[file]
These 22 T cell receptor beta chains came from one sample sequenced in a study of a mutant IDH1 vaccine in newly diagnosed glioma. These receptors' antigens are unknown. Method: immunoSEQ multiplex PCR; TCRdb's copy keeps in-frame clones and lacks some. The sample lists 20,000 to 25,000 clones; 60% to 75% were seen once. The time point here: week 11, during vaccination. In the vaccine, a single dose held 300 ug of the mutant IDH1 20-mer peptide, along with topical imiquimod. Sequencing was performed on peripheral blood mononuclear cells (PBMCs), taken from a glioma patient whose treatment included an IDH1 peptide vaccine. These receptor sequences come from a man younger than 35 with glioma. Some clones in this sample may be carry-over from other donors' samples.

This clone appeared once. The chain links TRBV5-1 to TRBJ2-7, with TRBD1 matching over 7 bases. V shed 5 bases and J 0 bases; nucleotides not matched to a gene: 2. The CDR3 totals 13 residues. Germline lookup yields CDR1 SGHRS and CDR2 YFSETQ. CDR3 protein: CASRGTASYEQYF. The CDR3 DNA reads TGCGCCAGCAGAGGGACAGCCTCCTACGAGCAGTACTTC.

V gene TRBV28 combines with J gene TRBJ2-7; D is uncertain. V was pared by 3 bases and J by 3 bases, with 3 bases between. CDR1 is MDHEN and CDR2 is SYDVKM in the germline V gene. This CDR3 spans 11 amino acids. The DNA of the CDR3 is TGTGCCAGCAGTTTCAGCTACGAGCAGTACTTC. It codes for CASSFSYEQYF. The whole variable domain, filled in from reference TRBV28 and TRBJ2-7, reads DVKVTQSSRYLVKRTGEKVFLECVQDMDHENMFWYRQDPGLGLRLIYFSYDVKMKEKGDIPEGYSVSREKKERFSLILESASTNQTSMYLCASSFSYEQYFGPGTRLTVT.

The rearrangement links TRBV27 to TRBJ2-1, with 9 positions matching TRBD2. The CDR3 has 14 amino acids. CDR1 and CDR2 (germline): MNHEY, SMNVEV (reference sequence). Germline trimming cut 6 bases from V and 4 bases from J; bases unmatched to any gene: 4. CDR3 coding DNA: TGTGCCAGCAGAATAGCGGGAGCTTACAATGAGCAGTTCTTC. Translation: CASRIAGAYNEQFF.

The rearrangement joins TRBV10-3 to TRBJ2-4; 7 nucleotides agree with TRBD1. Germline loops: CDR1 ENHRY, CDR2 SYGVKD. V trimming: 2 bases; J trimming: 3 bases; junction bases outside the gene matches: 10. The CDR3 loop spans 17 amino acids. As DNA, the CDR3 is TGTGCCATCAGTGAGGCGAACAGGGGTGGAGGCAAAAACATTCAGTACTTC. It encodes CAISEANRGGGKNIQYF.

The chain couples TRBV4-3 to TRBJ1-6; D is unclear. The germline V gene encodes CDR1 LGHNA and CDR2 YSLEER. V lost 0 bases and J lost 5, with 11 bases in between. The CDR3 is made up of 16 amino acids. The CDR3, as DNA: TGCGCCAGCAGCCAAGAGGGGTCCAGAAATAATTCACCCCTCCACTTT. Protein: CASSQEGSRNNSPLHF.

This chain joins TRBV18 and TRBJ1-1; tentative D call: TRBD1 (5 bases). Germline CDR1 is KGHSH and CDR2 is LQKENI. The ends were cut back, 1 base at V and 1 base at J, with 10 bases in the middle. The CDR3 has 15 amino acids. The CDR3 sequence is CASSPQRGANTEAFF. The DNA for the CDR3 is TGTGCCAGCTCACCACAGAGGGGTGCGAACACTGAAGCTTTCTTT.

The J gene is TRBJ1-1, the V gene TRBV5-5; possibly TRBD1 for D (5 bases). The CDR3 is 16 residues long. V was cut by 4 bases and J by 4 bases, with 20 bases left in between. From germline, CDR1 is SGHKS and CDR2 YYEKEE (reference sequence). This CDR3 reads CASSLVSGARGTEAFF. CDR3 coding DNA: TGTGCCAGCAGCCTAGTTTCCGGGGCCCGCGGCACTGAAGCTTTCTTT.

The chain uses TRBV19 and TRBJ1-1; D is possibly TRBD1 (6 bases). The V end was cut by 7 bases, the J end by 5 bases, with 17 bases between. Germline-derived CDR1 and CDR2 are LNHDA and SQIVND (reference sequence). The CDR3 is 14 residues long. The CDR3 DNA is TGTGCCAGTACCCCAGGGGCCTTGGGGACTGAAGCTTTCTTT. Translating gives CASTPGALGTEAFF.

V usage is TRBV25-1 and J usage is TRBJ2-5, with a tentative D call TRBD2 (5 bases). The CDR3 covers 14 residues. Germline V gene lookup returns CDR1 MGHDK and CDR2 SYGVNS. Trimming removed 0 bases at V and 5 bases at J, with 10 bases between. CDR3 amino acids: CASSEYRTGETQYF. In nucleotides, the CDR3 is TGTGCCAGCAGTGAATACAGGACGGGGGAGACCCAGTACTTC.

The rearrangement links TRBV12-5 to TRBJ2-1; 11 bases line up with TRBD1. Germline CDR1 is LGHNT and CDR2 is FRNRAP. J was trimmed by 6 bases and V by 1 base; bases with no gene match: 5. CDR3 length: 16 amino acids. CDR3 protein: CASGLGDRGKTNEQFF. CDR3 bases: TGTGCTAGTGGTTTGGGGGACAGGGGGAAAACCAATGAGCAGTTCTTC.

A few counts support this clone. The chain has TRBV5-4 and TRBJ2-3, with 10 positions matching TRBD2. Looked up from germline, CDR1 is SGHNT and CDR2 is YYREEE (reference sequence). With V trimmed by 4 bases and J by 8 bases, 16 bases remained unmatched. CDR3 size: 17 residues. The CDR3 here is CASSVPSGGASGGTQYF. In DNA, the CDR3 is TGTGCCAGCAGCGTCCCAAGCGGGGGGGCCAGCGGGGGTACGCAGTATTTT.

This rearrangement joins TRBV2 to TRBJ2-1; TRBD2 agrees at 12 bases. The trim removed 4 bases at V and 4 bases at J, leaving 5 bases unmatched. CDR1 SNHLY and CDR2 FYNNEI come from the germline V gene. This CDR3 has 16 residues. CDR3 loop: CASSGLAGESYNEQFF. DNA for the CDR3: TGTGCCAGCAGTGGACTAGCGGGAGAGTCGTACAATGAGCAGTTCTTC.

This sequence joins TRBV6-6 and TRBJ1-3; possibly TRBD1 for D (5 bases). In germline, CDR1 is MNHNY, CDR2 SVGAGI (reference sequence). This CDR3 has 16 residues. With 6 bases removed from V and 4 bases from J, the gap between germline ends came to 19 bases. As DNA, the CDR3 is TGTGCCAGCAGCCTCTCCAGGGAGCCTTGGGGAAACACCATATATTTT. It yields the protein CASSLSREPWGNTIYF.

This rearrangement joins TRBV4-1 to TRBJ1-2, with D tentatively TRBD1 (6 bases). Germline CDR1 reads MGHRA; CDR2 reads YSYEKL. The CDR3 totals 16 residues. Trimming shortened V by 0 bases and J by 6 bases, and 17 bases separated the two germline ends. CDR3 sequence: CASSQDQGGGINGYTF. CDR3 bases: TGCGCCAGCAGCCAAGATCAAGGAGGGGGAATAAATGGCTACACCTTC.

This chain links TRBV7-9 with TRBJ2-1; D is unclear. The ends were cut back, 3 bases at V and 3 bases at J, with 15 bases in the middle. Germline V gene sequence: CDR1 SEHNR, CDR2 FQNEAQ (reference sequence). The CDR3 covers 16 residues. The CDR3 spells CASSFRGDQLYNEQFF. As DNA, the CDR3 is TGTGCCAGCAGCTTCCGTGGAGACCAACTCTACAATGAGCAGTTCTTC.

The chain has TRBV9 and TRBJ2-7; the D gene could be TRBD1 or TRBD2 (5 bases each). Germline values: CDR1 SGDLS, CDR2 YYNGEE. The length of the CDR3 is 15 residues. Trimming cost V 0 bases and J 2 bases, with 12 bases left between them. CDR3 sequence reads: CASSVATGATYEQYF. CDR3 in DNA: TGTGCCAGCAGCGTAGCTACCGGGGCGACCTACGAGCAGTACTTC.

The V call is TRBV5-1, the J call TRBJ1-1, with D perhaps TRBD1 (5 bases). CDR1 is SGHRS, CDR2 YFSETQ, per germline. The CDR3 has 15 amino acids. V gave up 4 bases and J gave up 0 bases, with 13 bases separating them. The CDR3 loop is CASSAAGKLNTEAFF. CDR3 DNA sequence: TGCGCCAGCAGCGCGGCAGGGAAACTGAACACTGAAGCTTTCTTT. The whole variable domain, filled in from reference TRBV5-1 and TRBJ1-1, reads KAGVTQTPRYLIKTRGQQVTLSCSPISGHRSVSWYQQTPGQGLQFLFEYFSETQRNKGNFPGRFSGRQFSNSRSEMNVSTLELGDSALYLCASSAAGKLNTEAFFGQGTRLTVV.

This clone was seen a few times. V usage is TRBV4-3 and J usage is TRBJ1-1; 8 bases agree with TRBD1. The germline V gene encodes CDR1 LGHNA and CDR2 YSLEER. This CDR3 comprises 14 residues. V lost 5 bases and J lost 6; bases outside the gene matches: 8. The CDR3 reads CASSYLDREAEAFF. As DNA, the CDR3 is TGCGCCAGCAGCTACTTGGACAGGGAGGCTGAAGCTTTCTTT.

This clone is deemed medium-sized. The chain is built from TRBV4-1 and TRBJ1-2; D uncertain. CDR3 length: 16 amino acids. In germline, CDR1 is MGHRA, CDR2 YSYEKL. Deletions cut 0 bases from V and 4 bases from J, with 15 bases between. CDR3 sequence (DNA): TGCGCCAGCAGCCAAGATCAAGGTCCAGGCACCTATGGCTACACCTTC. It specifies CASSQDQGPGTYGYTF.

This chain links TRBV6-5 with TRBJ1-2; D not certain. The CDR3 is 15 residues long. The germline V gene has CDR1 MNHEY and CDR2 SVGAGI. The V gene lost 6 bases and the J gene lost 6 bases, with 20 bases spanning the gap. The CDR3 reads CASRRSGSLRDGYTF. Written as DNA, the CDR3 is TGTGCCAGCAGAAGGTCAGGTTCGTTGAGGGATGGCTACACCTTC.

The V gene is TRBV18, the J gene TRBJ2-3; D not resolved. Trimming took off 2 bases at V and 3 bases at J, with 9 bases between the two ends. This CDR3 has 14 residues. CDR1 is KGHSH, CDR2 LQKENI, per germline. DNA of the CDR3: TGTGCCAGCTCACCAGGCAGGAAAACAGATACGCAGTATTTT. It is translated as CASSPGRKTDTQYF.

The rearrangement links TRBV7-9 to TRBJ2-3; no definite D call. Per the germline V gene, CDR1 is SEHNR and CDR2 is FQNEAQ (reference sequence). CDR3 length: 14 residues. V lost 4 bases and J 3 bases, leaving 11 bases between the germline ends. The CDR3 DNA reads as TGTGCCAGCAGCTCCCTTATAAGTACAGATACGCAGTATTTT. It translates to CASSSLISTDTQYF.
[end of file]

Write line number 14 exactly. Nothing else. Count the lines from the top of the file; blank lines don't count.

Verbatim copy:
This sequence joins TRBV6-6 and TRBJ1-3; possibly TRBD1 for D (5 bases). In germline, CDR1 is MNHNY, CDR2 SVGAGI (reference sequence). This CDR3 has 16 residues. With 6 bases removed from V and 4 bases from J, the gap between germline ends came to 19 bases. As DNA, the CDR3 is TGTGCCAGCAGCCTCTCCAGGGAGCCTTGGGGAAACACCATATATTTT. It yields the protein CASSLSREPWGNTIYF.